BioWorld International Correspondent

SYDNEY, Australia - Two Australian states are continuing what amounts to a rivalry in biotechnology by recently announcing major, separate initiatives that add up to A$168.7 million (US$91 million) funding for biotechnology over a number of years.

The states of Queensland and Victoria both used the recent declarations of their annual state budgets to announce the initiatives. Once announced, such initiatives are rarely changed by the state parliaments.

The Queensland government announced that it had committed A$100 million to a Queensland-based venture capital fund to invest in biotechnology, with the money to be invested over four years in about 20 projects.

The Queensland BioCapital Fund will be managed by another government body, the Queensland Investment Corp., and have a life of about 10 years and an expected average annual return of 20 percent or more.

No details were available about the projects in which the fund will invest but government officials said that QIC would recruit experts in biotechnology and venture capital to advise the fund.

The Victorian initiative is for A$68.7 million to be spent on biotech research and commercialization initiatives over the next four years, including A$27 million to implement an already-announced strategic development plan, A$6.7 million on technology commercialization venture through an existing center and A$35 million on the state's medical research institutes.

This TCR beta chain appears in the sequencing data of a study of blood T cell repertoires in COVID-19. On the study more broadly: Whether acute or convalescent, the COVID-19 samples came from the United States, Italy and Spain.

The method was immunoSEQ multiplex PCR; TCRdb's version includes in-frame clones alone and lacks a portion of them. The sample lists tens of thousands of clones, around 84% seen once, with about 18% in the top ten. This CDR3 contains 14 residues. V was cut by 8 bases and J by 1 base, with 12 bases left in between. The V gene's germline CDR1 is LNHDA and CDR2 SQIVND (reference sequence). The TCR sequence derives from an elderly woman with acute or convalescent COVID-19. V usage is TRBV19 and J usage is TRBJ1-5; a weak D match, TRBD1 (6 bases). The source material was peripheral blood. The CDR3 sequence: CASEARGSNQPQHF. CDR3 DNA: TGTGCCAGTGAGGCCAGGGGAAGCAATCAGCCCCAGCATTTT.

The strategic development plan contains a number of general statements but includes promises to develop biomedical research facilities at Monash University in Melbourne and an Australian animal genome research facility.

All the Australian states compete for biotechnology projects but the tussle between Victoria and Queensland is especially fierce. Premiers of both states attended an international conference of the Biotechnology Industry Organization held in San Diego last year and made competing announcements of major science projects. Queensland Premier Peter Beattie went as far as to offer A$15 million in grants to poach interstate scientists prepared to commercialize their discoveries in Queensland.

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